The latest “news” about Russia-gate is the contention that “Russian-linked” ad buyers purchased $100,000 worth of targeted Facebook ads during the 2016 presidential election. For the most part these ads didn’t urge support for any particular candidate, but, we’re told, they were “divisive,” “controversial,” and definitely Not Very Nice. So what did the ads say? Oh, that’s a secret that’s being closely guarded by all involved. Facebook is refusing to release the ads, and the congressional committee that’s investigating them – yes, our solons are on the case! – also refuses to say what the ads actually said: we’re just supposed to take their word for it that the ads were part of a Sinister Russian Conspiracy to Destroy Our Democracy.
So who were these mysterious Russians who were buying “divisive” Facebook ads that, we’re told, may have handed the election to Donald J. Trump for a measly $100,000 – and where’s the evidence they were Russians? Well, that’s also a secret. The many articles detailing this dark plot only tell us that the ads were “Russian-linked,” or, at best, “bought by Russians.” Which Russians? Do these people have names? Well, apparently not, but the name of an alleged organization does keep coming up: the “Internet Research Agency.”
We are told this Agency “has many names,” according to conspiracy theorist Adrian Chen. Writing in the New York Times, Chen claims that mysterious Russian oligarchs fund the elusive organization, which keeps moving its headquarters so as to remain undetected by the inquisitive Russian media. (Hey, I thought the Russian media was entirely under the control of Vladimir Putin!) Chen’s narrative is that the evil Russkies run gigantic “troll farms” that spend their time and energy pushing “fake news” – such as the story that there was a huge explosion at a chemical plant in Louisiana. Chen writes:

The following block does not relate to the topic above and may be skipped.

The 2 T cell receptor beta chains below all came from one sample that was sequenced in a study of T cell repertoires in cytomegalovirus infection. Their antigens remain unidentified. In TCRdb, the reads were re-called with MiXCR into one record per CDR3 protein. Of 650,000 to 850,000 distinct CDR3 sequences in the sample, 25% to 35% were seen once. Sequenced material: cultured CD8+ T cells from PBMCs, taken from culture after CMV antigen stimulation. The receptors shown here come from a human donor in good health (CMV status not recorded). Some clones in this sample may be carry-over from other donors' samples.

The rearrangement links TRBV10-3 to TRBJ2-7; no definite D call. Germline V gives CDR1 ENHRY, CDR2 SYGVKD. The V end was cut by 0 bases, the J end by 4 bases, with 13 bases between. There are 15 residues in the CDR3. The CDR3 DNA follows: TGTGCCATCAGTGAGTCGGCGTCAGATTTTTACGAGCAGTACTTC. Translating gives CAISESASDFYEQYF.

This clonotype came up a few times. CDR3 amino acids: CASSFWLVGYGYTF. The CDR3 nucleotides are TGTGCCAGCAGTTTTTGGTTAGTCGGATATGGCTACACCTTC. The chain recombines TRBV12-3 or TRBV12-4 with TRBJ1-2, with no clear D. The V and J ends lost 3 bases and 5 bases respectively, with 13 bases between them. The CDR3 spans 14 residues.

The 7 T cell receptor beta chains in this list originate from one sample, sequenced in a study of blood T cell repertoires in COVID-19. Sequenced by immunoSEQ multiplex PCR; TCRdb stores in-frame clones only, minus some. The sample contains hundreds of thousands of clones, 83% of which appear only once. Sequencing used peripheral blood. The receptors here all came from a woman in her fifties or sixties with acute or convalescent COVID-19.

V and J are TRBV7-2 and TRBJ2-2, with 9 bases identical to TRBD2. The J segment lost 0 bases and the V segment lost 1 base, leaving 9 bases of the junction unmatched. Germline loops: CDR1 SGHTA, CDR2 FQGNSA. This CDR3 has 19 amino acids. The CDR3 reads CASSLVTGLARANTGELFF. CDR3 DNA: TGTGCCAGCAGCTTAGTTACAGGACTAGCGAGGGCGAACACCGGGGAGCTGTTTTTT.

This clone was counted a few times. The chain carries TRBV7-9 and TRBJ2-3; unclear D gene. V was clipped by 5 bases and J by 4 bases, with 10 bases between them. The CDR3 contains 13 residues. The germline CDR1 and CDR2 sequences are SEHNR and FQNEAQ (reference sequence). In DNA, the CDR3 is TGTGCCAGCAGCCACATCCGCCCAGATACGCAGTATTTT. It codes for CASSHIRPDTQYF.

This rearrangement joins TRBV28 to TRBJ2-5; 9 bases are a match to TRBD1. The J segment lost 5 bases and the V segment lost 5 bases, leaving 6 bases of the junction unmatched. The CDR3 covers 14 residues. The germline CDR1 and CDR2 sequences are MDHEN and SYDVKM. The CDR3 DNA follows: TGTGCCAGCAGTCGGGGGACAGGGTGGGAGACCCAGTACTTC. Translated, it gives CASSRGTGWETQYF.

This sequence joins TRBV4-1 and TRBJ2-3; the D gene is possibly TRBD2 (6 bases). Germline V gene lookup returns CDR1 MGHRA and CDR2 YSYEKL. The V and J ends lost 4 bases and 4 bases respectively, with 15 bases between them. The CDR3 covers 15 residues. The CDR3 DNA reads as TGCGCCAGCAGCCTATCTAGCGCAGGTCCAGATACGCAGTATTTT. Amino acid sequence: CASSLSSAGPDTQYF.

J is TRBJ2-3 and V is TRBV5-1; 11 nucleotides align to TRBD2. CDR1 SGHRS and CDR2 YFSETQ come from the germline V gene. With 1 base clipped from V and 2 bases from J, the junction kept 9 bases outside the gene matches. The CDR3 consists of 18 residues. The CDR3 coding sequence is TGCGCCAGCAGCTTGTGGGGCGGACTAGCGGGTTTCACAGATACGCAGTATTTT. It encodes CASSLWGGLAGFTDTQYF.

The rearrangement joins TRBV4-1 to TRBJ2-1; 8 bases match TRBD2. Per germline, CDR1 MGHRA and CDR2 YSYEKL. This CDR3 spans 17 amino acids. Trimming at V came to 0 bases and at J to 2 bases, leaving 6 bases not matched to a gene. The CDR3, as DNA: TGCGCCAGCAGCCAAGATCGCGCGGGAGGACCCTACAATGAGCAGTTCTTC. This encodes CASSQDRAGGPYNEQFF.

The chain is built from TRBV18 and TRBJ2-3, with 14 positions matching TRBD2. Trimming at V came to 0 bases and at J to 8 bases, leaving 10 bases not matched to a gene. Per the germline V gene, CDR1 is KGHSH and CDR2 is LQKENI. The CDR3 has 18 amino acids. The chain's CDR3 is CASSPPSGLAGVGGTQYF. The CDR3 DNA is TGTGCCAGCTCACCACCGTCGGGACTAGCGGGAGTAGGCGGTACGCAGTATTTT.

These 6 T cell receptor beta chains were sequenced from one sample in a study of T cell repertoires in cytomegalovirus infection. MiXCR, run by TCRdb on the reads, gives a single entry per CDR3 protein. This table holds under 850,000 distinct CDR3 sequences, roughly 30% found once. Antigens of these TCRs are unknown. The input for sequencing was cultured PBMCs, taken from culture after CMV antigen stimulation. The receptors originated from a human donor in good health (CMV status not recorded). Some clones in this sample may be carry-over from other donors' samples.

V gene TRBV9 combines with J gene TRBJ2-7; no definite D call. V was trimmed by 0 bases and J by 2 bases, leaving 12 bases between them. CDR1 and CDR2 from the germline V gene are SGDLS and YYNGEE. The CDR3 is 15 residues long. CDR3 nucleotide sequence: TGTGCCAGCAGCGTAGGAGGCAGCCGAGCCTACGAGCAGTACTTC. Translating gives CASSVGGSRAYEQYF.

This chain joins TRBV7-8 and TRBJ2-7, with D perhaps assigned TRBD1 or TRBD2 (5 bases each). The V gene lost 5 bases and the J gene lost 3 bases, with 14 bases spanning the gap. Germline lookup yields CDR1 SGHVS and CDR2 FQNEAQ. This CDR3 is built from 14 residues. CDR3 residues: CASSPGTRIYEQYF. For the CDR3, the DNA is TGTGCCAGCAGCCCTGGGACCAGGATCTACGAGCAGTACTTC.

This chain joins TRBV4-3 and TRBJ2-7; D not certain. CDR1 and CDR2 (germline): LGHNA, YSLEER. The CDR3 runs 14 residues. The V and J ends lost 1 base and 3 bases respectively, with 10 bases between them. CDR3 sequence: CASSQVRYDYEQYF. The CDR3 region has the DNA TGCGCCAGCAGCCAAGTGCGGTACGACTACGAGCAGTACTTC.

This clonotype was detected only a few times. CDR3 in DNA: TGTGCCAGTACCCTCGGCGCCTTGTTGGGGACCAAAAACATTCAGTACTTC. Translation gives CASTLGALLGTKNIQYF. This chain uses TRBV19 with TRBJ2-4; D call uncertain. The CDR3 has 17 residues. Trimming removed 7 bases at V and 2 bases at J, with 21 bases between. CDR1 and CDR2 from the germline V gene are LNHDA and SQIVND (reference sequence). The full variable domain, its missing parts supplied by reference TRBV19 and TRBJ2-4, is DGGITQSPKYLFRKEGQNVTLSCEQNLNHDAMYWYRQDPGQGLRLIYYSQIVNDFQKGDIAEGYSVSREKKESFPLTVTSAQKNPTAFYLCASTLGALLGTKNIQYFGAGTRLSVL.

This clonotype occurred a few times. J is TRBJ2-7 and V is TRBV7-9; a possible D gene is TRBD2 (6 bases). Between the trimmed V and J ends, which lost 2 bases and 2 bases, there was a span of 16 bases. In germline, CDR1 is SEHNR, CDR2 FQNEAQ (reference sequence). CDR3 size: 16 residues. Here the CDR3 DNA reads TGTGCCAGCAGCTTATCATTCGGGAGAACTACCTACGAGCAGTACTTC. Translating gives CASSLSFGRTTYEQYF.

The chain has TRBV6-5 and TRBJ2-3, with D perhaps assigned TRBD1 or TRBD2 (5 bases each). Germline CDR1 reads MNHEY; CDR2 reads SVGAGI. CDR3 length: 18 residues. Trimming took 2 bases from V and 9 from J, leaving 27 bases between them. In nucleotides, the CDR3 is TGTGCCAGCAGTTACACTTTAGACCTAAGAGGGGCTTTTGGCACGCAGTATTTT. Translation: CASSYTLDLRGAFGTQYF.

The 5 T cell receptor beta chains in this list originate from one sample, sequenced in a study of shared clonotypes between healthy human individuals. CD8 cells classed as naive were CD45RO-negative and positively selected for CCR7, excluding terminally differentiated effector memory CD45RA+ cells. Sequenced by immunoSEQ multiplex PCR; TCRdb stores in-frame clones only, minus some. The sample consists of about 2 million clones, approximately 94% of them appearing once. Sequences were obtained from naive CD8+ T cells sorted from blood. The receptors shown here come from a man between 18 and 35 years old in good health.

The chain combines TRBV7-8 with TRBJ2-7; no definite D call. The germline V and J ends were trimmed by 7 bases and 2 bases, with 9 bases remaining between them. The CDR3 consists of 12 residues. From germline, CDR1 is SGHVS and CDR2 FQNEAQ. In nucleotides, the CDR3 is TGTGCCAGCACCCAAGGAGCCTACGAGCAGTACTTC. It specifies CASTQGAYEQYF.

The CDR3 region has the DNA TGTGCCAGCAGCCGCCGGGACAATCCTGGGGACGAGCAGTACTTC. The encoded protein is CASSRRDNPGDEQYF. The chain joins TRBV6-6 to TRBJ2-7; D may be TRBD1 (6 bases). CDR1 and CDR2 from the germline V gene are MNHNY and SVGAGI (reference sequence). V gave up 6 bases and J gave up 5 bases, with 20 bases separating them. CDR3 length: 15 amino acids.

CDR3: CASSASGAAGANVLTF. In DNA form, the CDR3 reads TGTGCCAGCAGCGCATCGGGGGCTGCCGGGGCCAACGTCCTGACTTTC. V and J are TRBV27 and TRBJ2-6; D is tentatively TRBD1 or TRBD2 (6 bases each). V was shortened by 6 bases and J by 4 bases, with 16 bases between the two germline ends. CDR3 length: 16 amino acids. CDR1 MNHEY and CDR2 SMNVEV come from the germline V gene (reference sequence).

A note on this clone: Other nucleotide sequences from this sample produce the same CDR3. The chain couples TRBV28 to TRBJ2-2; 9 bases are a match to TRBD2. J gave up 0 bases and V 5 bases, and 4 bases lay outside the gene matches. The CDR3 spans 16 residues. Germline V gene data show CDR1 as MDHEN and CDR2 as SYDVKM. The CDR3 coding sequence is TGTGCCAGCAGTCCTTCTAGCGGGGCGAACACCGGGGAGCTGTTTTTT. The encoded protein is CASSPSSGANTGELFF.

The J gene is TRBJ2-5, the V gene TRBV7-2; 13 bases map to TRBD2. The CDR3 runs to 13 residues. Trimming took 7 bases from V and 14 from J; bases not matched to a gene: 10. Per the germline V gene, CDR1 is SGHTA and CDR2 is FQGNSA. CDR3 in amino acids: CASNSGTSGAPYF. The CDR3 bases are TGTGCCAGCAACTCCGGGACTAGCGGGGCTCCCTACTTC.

“Around 8:30 a.m. on Sept. 11 last year, Duval Arthur, director of the Office of Homeland Security and Emergency Preparedness for St. Mary Parish, Louisiana, got a call from a resident who had just received a disturbing text message. ‘Toxic fume hazard warning in this area until 1:30 PM,’ the message read. ‘Take Shelter. Check Local Media and columbiachemical.com.’”
It turned out to be a prank, dismissed as such by Mr. Arthur, but according to Chen it was all part of a Russian plot to do – what? It’s not at all clear. Chen claims that a whole panoply of internet phenomena – blog posts, YouTube videos, Twitter postings, etc. – were created in order to make it look like a real disaster was in the making in Louisiana. Chen describes two other hoaxes: one claiming that Ebola had broken out in Atlanta, and another that pushed a fake story about an unarmed African-American woman who had supposedly been shot by police (Chen doesn’t specify the alleged location.) “Who was behind all of this?” asks Chen:
“When I stumbled on it last fall, I had an idea. I was already investigating a shadowy organization in St. Petersburg, Russia, that spreads false information on the internet. It has gone by a few names, but I will refer to it by its best known: the Internet Research Agency.”
Does Chen show an actual connection to the Internet Research Agency? Not at all. He simply asserts it. Which is actually a pretty trollish thing to do….
One has to wonder: why would the Russian state be engaging in such nonsensical activities online? After all, as soon as the hoaxes were exposed, whoever was spreading them would lose credibility. So what, exactly, is the point? Chen doesn’t bother telling us: he merely moves on to describe his visit to Russia, where he stalked people going into the building where the Internet Research Agency was supposed to be located. Except, as it turned out, it wasn’t located there. Oh well, whatever dude …..